Throughout my endless quest to attain some undefined skill level whereby I consider myself a good writer, my eyeballs have soaked up a lot of writing books. Unfortunately, my head makes a lousy sponge, because most of what I read leaks right back out.

A few things have stuck, though, like when literary agent Ann Rittenberg advised people (via her instructional book, Your First Novel) to stick their first novel in a drawer and forget it, because it’s not any good. I had already found that out the hard way, but we’ll get into that later.

Nevertheless, I can definitively cite two titles that have been more helpful to me than any others: How to Write Killer Fiction by Carolyn Wheat, and Crafty Screenwriting by Alex Epstein. Before you say, “But Baker, I don’t crime thrillers, and I certainly don’t write movie scripts,” I want you to look at item three on my list above. I don’t write those things either, but that doesn’t change the fact that these two titles influenced me. Now, if you’re done giving me a hard time, read on!

*****************************************

I’m the kind of person who learns best when people just tell me what I’m doing wrong. I don’t need to be coddled. In How toWrite Killer Fiction, Carolyn Wheat told me what I was doing wrong.

The unpublished manuscript I alluded to three paragraphs ago was a romantic suspense novel that, aside from one agent’s request for a partial, drew little interest from the literary world. So I was hoping this crime/suspense “how to” book might teach me something the other three or four crime-suspense “how to” books I’d read clearly did not.

It taught me this: I shouldn’t be writing romantic suspense. When I was working on that manuscript, pretty much everyone who knew me said, “So, is it, like, dark sci-fi/horror?”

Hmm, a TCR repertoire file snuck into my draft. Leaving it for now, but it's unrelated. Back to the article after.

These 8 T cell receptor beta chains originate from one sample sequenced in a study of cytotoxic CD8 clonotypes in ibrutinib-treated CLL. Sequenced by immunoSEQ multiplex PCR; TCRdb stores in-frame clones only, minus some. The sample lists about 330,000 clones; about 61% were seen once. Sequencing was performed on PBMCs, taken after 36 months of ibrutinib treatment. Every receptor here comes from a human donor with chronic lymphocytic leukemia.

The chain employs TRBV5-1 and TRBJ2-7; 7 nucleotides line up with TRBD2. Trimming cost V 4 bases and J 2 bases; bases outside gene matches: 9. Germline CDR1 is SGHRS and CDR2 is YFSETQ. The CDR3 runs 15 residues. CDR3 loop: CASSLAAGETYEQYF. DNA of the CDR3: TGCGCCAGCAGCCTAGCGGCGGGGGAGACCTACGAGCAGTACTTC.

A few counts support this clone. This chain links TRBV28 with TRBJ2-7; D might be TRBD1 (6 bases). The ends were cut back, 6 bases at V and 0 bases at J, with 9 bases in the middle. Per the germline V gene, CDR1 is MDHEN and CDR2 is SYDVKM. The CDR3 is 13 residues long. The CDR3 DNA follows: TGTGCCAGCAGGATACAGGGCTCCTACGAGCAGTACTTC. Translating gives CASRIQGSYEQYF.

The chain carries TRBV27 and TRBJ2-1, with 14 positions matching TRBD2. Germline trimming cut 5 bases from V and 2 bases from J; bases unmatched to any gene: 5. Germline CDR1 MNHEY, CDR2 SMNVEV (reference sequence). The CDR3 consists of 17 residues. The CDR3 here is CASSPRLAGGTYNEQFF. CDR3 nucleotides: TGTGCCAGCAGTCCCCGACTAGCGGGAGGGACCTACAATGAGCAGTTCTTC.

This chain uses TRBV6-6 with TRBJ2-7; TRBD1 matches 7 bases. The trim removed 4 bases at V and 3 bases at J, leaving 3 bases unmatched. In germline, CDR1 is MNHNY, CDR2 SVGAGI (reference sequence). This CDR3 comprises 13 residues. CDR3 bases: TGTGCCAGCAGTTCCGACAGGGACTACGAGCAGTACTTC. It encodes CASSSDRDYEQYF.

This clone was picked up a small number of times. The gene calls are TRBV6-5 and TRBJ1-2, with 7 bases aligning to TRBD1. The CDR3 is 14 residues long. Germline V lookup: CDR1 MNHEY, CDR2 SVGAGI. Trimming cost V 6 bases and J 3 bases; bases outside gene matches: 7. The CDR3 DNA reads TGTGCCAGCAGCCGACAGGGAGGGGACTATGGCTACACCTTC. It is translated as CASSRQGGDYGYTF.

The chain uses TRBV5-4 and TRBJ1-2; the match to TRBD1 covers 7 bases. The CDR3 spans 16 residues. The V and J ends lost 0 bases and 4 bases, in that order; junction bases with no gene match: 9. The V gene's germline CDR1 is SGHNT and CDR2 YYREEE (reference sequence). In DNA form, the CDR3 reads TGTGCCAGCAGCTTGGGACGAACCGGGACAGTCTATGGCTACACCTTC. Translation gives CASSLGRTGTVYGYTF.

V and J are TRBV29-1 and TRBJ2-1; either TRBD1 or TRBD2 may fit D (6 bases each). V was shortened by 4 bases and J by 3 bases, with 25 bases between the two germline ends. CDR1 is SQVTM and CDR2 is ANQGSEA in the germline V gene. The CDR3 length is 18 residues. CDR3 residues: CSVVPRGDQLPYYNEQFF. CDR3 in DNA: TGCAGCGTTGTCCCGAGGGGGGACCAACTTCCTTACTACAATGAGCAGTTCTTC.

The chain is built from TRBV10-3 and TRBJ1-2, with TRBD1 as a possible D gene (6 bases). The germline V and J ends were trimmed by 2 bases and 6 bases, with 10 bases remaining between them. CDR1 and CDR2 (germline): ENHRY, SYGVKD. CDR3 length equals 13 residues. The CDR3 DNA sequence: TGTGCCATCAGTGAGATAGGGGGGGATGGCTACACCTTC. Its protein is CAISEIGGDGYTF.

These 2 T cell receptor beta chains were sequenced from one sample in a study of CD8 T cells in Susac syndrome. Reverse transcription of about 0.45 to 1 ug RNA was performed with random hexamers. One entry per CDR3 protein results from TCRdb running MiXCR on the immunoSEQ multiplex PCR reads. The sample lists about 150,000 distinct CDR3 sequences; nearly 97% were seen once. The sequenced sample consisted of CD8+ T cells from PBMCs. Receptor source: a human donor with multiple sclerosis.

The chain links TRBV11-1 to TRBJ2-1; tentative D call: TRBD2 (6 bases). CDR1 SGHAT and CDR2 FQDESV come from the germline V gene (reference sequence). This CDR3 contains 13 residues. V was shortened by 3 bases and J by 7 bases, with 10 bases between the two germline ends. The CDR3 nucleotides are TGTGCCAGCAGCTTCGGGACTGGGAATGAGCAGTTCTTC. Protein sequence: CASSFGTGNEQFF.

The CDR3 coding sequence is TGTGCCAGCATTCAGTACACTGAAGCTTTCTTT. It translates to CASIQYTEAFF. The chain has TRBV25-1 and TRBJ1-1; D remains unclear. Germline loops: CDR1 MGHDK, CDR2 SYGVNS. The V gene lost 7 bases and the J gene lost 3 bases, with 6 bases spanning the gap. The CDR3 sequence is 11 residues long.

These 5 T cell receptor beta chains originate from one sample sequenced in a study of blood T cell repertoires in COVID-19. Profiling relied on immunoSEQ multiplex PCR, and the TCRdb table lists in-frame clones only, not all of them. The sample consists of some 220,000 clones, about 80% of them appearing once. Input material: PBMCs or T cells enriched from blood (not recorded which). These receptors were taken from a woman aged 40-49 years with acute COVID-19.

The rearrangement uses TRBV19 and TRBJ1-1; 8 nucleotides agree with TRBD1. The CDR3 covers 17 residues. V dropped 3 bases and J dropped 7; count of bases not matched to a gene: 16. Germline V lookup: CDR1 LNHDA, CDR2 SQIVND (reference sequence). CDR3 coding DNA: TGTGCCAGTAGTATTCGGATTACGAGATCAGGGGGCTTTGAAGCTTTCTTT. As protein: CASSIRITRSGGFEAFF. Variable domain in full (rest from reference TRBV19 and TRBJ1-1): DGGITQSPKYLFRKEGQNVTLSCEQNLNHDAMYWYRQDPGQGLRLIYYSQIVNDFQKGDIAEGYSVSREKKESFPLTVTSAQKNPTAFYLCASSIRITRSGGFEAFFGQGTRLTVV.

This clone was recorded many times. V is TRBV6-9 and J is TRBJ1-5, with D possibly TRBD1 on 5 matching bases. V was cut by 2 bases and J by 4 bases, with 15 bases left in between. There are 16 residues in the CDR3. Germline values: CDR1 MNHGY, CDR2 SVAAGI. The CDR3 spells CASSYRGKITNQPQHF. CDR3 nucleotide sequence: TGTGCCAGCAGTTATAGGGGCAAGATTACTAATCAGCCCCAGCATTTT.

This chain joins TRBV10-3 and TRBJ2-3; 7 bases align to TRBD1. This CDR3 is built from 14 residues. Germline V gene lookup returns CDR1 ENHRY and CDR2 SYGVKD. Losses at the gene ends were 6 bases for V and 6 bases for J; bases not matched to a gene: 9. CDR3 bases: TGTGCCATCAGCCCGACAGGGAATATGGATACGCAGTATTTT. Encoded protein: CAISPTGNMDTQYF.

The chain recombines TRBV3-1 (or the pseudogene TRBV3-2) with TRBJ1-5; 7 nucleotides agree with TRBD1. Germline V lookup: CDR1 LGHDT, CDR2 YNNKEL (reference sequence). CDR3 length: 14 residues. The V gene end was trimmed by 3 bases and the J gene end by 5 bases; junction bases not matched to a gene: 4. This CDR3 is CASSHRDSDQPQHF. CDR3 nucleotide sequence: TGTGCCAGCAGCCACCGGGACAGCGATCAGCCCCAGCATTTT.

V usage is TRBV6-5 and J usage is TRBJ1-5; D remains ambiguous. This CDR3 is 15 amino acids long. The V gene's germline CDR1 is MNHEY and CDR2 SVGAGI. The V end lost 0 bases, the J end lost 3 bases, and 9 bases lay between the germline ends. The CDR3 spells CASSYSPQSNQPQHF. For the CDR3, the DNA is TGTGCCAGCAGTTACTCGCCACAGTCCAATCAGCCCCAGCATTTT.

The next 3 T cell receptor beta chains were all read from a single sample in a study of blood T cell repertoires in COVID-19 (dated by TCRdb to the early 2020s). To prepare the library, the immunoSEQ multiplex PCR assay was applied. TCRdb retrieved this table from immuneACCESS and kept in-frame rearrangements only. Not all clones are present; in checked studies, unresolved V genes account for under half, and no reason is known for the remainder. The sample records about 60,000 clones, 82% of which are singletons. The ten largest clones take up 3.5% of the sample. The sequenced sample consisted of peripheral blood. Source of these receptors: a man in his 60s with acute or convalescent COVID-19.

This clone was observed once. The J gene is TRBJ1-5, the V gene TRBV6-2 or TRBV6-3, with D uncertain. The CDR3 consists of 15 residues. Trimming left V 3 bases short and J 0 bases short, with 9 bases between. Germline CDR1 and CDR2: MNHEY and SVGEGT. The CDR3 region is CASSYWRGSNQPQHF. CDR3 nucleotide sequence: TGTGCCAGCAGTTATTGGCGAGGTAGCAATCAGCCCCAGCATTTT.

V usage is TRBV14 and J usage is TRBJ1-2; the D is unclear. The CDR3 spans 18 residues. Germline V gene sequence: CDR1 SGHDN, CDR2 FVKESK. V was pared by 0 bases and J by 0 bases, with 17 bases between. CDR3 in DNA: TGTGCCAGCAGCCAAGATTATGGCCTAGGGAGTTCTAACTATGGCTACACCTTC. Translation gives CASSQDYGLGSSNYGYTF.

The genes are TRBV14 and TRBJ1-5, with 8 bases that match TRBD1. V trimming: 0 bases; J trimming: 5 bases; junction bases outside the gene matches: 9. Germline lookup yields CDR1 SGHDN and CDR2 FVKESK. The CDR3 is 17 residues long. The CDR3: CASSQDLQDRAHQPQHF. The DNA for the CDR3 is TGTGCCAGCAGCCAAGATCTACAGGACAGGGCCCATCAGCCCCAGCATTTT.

I would say, “No, actually, it’s a romantic suspense.” Then I’d grumble to myself, why does everyone assume I’m writing horror just because all my previous stories have been horror and I’m a horror movie junkie?

It turns out they all knew what I didn’t.

More importantly, Wheat’s blunt instruction made me realize all the things I had done wrong, from inert plotting to overly dramatic dialog. If you like writing instruction that says, “Don’t do X, because only shitty writers do that,” this book is for you.

But even more important than helping to professionalize my prose, How to Write Killer Fiction turned me into a pantser (a writer who writes without an outline). Wheat does not say anyone should or should not be a pantser, but when I found out it was OK to write without a plan, and that I should trust my instincts, my storytelling ability improved instantly and dramatically. I will never write another outline (unless forced to by drunken elves or Jawas).